The economy of Nigeria has experienced a significant boost with an inflow of $1.4 billion after the lifting of foreign exchange restrictions.
This positive development has been welcomed as a result of President Bola Tinubu’s bold economic reform, which saw the removal of the multiple exchange rate system that had artificially elevated the value of the Nigerian currency, the naira.
In June, Nigeria witnessed a surge of $1.41 billion into its currency market, according to the central bank. This influx can be attributed to the decision to eliminate the FX restrictions, resulting in the naira weakening by over one-third. This move resonated positively with investors, as indicated by the increased inflows.
The significance of this achievement becomes apparent when compared to the previous month’s inflows. In May, before the removal of the restrictions, the central bank recorded inflows of $1.14 billion. Thus, the removal of the FX restrictions resulted in a substantial increase in inflows, indicating the positive impact of this economic reform.
It is worth noting that the majority of the inflows in June originated from companies and exporters. This demonstrates the confidence and trust that businesses have placed in the Nigerian economy after the removal of the constraints that had hindered trade and economic growth.
To fully appreciate the impact of this event, it is important to understand the context. Prior to the imposition of the FX restrictions in 2017, Nigeria’s currency market was vibrant and handled trades worth hundreds of millions of dollars on a daily basis. However, the implementation of these restrictions had dampened economic activity and hindered the growth of the market.
The increased inflows signify a renewed interest from investors, and businesses are benefiting from a more favourable exchange rate. This development is a testament to the resilience of the Nigerian economy and its ability to attract foreign investment.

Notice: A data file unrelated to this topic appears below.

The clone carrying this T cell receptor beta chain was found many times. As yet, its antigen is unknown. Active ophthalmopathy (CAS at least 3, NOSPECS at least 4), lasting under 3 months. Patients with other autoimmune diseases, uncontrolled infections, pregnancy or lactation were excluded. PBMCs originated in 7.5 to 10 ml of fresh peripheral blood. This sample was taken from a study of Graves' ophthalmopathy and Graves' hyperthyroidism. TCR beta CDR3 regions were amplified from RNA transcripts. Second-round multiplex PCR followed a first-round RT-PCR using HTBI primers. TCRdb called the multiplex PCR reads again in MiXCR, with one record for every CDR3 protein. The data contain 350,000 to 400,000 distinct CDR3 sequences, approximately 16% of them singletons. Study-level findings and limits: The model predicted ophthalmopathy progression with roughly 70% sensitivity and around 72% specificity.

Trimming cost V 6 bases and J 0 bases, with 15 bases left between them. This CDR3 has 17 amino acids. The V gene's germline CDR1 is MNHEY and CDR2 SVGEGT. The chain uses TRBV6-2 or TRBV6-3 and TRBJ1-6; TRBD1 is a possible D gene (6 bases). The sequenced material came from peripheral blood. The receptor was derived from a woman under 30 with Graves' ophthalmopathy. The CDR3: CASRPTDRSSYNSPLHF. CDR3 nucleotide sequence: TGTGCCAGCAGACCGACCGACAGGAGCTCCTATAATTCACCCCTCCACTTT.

The currency market in the nation faced further decline as foreign investors reacted to the drop in oil prices. As a result, many foreign investors have withdrawn from local assets and have not returned fully. Additionally, the central bank is still struggling to meet the demand for dollars, including the needs of foreign investors looking to transfer their funds out of the country and airlines wanting to send earnings from ticket sales overseas.
As a consequence of these dollar shortages, several businesses and individuals have resorted to utilising the unofficial black market where the currency has considerably less value compared to the official rate. For example, on a recent Thursday, the naira reached an unprecedented low of 920 per dollar on the black market, significantly contrasting with its value of 771 naira on the official market.
This situation highlights Nigeria’s ongoing economic difficulties and showcases the steps being taken to navigate through them. The global community will be closely observing how these shifts impact Africa’s largest economy in the long term.